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Tired Of Your Go-To Breakfast? Try These 5 Nutrient-Dense Dishes From An RD

Registered Dietitian & Cookbook Author

By Maya Feller, M.S., R.D., CDN

Registered Dietitian & Cookbook Author

Maya Feller, MS, RD, CDN is a Registered Dietitian who specializes in nutrition for chronic disease prevention. She received her masters of science in nutrition at New York University and completed her clinical nutrition training at Memorial Sloan Kettering Cancer Center.

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Jackie Sobon
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The first meal of the day holds importance for many of us. In the United States, there are so many variations on what people and families eat for their morning meal. For some, it’s a bowl of cereal with milk and bananas, or a stack of pancakes and a side of fruit.

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As you travel around the globe, that first meal may be similar to something you eat for breakfast, and in some cases, it may be new to you. In my upcoming book, Eating From Our Roots, I explore recipes from around the world as well as heritage foods; one of these is breakfast, which can look very different depending on your ethnicity and culture.

I reached out to fellow registered dietitians, friends and neighbors to learn more about what they grew up eating. Every dish is absolutely delicious and will surely inspire you to expand your breakfast horizons.

1.
Johnny cakes – Tobago

As a child, when I visited my Uncle Ranny in Tobago we would have fresh milk from his cows, smoked herring and johnny cakes. The herring was prepared with onion, garlic, and thyme and served with freshly sliced tomato and zaboca (avocado). The johnny cakes were made with a mix of cornmeal and flour. This was a breakfast we would enjoy on enamel plates.

This meal does take time to prepare, but in my opinion it’s well worth it, as it’s incredibly nourishing and satisfying. For the person short on time, smoked herring and johnny cakes can be made in a large batch and enjoyed for subsequent meals.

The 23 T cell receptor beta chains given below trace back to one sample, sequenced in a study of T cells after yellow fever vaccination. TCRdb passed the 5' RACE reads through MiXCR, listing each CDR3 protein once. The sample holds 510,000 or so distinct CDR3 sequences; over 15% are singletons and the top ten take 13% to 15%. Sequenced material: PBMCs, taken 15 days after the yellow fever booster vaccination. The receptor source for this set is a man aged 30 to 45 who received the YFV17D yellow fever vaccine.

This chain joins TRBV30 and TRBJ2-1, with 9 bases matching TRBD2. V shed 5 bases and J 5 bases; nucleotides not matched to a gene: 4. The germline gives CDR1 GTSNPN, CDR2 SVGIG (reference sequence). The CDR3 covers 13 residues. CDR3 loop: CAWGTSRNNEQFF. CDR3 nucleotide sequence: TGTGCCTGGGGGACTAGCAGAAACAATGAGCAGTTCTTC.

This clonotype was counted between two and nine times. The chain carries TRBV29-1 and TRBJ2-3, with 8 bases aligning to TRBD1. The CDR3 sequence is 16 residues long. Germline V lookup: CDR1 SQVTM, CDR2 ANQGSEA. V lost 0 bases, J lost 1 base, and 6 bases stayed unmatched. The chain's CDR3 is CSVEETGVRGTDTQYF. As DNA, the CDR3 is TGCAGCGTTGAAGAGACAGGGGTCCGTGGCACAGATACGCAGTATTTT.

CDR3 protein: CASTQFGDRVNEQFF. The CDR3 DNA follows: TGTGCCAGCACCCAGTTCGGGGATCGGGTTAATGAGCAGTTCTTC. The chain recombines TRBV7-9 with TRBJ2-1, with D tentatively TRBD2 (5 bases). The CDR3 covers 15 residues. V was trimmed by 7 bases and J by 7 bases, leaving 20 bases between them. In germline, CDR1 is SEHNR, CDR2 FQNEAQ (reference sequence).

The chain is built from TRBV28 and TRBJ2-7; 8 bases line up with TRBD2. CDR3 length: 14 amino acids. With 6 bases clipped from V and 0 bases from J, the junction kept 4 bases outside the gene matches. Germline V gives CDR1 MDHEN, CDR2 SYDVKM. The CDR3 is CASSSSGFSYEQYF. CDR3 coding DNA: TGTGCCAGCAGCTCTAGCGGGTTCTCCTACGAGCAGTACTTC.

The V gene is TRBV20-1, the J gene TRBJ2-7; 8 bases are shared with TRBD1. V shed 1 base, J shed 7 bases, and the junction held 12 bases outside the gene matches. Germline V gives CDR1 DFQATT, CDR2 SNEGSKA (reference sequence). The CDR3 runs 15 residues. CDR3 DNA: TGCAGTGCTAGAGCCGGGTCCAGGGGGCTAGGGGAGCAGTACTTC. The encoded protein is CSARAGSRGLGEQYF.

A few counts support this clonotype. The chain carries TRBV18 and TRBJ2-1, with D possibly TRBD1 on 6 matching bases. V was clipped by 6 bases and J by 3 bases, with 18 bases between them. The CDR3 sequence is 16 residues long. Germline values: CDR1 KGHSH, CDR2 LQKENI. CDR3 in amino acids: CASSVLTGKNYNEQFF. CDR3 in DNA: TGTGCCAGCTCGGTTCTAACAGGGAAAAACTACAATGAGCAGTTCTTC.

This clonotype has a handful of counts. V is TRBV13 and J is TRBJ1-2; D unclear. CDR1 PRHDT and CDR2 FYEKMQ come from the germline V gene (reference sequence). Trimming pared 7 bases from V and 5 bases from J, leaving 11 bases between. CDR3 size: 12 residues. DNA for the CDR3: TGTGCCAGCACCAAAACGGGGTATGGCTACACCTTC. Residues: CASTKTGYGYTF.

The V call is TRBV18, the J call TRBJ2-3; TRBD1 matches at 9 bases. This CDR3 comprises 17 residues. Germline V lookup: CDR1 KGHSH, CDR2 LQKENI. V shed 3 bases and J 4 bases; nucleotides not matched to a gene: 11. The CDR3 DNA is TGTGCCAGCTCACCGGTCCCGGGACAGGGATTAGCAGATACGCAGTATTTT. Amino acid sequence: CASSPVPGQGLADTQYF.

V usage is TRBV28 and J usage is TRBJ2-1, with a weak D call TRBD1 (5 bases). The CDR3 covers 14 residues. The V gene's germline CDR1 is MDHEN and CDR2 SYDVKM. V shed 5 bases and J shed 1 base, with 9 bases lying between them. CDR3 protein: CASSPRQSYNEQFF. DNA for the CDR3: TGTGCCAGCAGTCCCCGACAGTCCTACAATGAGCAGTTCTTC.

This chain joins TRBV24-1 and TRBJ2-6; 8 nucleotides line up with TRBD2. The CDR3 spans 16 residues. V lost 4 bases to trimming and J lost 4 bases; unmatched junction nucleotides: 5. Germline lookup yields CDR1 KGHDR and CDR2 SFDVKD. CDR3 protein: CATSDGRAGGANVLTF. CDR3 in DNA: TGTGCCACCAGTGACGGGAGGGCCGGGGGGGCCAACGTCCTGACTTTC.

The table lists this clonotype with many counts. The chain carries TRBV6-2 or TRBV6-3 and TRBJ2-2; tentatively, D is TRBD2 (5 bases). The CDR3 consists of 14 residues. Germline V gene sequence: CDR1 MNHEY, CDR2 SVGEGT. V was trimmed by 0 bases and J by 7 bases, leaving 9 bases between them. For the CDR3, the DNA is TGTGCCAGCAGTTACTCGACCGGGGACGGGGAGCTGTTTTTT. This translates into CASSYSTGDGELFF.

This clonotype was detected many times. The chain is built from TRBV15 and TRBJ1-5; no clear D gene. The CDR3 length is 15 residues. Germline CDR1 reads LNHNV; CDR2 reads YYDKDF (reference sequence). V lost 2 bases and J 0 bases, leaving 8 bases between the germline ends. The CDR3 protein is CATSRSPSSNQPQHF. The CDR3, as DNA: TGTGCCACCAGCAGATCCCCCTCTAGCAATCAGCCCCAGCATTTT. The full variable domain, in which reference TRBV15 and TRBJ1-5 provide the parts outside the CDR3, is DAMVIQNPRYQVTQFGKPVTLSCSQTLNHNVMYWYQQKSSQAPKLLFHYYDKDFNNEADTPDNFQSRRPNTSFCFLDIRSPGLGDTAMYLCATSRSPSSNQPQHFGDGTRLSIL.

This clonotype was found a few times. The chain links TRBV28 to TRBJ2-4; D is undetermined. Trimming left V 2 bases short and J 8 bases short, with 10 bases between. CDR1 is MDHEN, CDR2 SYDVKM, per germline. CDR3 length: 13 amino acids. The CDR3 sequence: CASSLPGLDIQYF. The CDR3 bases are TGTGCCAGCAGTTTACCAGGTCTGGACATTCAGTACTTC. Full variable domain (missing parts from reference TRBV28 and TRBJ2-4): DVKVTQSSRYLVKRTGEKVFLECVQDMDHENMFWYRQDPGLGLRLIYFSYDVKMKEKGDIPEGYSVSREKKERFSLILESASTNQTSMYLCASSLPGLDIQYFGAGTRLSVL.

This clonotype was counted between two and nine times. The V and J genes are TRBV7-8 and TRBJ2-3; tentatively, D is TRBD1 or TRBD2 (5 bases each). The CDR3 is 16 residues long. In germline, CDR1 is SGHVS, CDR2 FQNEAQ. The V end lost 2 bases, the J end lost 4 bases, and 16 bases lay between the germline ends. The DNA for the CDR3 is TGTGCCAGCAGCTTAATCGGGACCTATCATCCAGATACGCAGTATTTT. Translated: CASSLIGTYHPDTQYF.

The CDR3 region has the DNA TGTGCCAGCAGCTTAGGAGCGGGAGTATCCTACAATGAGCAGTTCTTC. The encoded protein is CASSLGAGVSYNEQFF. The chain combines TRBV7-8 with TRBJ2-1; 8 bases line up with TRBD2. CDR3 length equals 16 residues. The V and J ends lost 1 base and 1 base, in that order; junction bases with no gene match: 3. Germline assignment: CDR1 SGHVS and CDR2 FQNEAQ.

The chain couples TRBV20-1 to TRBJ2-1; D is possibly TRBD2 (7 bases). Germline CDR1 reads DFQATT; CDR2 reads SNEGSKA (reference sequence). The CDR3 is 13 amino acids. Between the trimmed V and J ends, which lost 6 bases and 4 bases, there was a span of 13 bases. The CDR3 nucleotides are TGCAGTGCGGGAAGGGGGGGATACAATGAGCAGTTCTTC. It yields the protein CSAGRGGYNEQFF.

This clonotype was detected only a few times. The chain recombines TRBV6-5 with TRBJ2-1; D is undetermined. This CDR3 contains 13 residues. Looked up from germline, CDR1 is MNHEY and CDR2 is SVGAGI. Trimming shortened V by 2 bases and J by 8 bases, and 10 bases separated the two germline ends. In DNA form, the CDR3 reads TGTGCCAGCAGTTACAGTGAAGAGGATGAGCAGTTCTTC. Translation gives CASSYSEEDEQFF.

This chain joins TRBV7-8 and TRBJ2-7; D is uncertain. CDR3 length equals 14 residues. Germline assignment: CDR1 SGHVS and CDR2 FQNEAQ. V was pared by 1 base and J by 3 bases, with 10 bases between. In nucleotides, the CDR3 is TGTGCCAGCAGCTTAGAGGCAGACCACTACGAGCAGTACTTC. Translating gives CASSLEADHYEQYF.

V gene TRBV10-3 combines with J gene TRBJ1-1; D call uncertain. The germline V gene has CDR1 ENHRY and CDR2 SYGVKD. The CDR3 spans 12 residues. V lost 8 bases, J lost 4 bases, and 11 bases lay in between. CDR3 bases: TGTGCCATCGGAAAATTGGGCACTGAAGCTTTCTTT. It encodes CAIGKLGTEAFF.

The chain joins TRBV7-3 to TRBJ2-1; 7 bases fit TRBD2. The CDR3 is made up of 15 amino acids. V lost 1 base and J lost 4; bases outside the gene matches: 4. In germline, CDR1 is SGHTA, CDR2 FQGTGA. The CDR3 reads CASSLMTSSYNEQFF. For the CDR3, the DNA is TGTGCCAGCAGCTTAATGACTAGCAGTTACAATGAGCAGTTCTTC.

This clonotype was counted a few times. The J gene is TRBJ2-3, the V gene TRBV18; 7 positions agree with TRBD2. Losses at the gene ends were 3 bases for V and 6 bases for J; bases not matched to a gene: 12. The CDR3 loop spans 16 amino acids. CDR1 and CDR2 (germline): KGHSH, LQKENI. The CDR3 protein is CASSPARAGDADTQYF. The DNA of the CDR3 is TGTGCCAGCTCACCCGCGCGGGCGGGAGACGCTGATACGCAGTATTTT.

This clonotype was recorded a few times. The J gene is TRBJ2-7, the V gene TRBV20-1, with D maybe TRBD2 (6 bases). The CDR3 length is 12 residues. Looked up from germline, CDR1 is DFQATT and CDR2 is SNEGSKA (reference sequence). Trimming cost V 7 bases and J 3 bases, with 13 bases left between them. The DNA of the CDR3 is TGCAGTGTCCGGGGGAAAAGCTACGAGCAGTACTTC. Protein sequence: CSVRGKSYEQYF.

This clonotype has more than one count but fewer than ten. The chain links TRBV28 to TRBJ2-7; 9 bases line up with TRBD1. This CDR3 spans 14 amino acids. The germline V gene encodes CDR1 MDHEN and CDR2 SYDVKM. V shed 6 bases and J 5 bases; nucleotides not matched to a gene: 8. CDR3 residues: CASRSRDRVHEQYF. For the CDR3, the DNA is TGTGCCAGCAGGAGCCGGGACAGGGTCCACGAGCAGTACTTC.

2.
Bota Nedovi – Zimbabwe

Cordialis Kasago, MA, RDN, DipACLM, a California-based dietitian who specializes in eating patterns of the African diaspora, shared a breakfast staple from Zimbabwe. Bota nedovi is a porridge made with peanut butter. Whole ancient grains like maize meal, sorghum, millet or a combination of grains is mixed with boiling water and brought to a simmer then finished with a dollop of peanut butter and sugar to taste.

Kasago notes that Bota nedov is “a filling breakfast packed with slow-digesting and blood sugar balancing whole grains, complimented with protein, vitamins and minerals such as folate, magnesium, and vitamin E from the peanut butter.” This breakfast lends itself to busy mornings as its quick-cooking and requires minimal supervision. It can also be transferred into cups for a nutritious lunch at work or school.

3.
Savory oat bowls – multiple countries

If oats are your a staple in your morning, Tessa Nguyen’s savory oatmeal bowls are the place to start. Nguyen is a chef, registered dietitian, plus a founder and principal of Taste Nutrition Consulting. She notes that this breakfast is so versatile because the maker can get creative depending on what ingredients they have on hand. And a major bonus? This particular recipe is FODMAP-friendly for people who are following low-FODMAP. Nguyen says she loves porridge because it shows up in so many diverse cultures with different spices, herbs, and or seasonal elements that make it distinctly unique.

4.
Crema de farina – Puerto Rico

A breakfast that my neighbor, Gildren Alejandro grew up eating in Puerto Rico was avena, crema de darina, or crema de Arroz–porridge, cream of wheat, or cream of rice.

Alejandro remembers her mom making the breakfast porridges with milk, cinnamon sticks, a piece of lime, and some sugar. Sometimes it was served with sliced bananas. She also remembers lots of delicious breakfast fruits like mango, guava, guan?bana, and pineapple.

This option is versatile as the grains can be modified to meet the needs of and tastes of the home cook–and as Alejandro points out, it can really be topped with any fruit that is available.

5.
Gyeran mari – Korea

A common breakfast in Korea, according to my friend Misook Ji, is gyeran mari (rolled egg omelet) with a toasted seaweed wrap and other side dishes. She says with the base of seaweed and rice (note: the white rice is not commonly seasoned, and salted sesame oil is preferred in place of soy sauce) families can add pretty much anything they have in their fridge to round out the breakfast. They may add leftover meat, grilled fish, or, as she prefers, avocado. This sounds like a wonderfully satisfying and savory way to start the day.

Now, you’ve taken a quick trip around the globe and had a glimpse of what our neighbors may be enjoying as their first meal of the day. Perhaps this inspires you to try something new in your morning routine!

Maya Feller, M.S., R.D., CDN

Maya Feller, MS, RD, CDN is a Registered Dietitian who specializes in nutrition for chronic disease…

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Maya Feller, M.S., R.D., CDN

Maya Feller, MS, RD, CDN is a Registered Dietitian who specializes in…

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